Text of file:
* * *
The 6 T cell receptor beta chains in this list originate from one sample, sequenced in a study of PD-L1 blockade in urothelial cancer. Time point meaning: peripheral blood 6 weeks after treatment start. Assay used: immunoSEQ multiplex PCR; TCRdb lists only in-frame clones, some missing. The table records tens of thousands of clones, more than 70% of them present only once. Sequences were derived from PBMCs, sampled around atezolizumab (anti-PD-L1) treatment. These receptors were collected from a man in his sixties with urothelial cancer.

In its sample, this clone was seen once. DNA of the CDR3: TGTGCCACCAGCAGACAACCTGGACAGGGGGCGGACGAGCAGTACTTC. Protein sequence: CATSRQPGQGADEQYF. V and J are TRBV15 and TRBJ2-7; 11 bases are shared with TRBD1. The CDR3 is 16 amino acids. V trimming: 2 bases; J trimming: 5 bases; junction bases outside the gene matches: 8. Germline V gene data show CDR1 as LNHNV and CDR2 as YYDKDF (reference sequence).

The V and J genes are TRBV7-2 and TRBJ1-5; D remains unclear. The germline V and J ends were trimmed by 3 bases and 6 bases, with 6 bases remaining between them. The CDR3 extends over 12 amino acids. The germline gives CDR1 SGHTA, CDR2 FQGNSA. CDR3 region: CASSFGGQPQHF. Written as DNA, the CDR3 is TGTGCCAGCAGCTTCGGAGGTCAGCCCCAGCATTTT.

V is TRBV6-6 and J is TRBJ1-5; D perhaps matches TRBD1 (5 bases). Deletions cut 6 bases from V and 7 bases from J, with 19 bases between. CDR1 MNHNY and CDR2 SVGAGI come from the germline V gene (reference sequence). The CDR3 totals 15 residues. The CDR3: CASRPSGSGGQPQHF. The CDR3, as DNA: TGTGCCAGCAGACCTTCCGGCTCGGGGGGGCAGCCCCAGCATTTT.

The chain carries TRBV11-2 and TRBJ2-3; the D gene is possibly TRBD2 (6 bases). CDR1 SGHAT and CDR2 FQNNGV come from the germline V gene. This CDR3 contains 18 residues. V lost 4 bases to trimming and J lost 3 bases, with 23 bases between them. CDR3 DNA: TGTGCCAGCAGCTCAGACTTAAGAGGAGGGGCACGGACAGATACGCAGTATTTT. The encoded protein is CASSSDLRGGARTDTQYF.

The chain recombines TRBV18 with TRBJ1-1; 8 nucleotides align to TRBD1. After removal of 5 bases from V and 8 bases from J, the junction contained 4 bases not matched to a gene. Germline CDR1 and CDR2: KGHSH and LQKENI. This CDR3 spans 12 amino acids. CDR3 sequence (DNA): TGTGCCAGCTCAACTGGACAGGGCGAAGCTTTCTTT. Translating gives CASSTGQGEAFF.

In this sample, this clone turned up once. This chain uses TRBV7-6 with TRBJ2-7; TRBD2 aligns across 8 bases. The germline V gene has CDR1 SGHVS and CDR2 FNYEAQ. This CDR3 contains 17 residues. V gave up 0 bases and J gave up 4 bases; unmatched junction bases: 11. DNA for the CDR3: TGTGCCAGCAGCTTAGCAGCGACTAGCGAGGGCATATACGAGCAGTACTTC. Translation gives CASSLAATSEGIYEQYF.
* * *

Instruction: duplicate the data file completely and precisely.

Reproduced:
The 6 T cell receptor beta chains in this list originate from one sample, sequenced in a study of PD-L1 blockade in urothelial cancer. Time point meaning: peripheral blood 6 weeks after treatment start. Assay used: immunoSEQ multiplex PCR; TCRdb lists only in-frame clones, some missing. The table records tens of thousands of clones, more than 70% of them present only once. Sequences were derived from PBMCs, sampled around atezolizumab (anti-PD-L1) treatment. These receptors were collected from a man in his sixties with urothelial cancer.

In its sample, this clone was seen once. DNA of the CDR3: TGTGCCACCAGCAGACAACCTGGACAGGGGGCGGACGAGCAGTACTTC. Protein sequence: CATSRQPGQGADEQYF. V and J are TRBV15 and TRBJ2-7; 11 bases are shared with TRBD1. The CDR3 is 16 amino acids. V trimming: 2 bases; J trimming: 5 bases; junction bases outside the gene matches: 8. Germline V gene data show CDR1 as LNHNV and CDR2 as YYDKDF (reference sequence).

The V and J genes are TRBV7-2 and TRBJ1-5; D remains unclear. The germline V and J ends were trimmed by 3 bases and 6 bases, with 6 bases remaining between them. The CDR3 extends over 12 amino acids. The germline gives CDR1 SGHTA, CDR2 FQGNSA. CDR3 region: CASSFGGQPQHF. Written as DNA, the CDR3 is TGTGCCAGCAGCTTCGGAGGTCAGCCCCAGCATTTT.

V is TRBV6-6 and J is TRBJ1-5; D perhaps matches TRBD1 (5 bases). Deletions cut 6 bases from V and 7 bases from J, with 19 bases between. CDR1 MNHNY and CDR2 SVGAGI come from the germline V gene (reference sequence). The CDR3 totals 15 residues. The CDR3: CASRPSGSGGQPQHF. The CDR3, as DNA: TGTGCCAGCAGACCTTCCGGCTCGGGGGGGCAGCCCCAGCATTTT.

The chain carries TRBV11-2 and TRBJ2-3; the D gene is possibly TRBD2 (6 bases). CDR1 SGHAT and CDR2 FQNNGV come from the germline V gene. This CDR3 contains 18 residues. V lost 4 bases to trimming and J lost 3 bases, with 23 bases between them. CDR3 DNA: TGTGCCAGCAGCTCAGACTTAAGAGGAGGGGCACGGACAGATACGCAGTATTTT. The encoded protein is CASSSDLRGGARTDTQYF.

The chain recombines TRBV18 with TRBJ1-1; 8 nucleotides align to TRBD1. After removal of 5 bases from V and 8 bases from J, the junction contained 4 bases not matched to a gene. Germline CDR1 and CDR2: KGHSH and LQKENI. This CDR3 spans 12 amino acids. CDR3 sequence (DNA): TGTGCCAGCTCAACTGGACAGGGCGAAGCTTTCTTT. Translating gives CASSTGQGEAFF.

In this sample, this clone turned up once. This chain uses TRBV7-6 with TRBJ2-7; TRBD2 aligns across 8 bases. The germline V gene has CDR1 SGHVS and CDR2 FNYEAQ. This CDR3 contains 17 residues. V gave up 0 bases and J gave up 4 bases; unmatched junction bases: 11. DNA for the CDR3: TGTGCCAGCAGCTTAGCAGCGACTAGCGAGGGCATATACGAGCAGTACTTC. Translation gives CASSLAATSEGIYEQYF.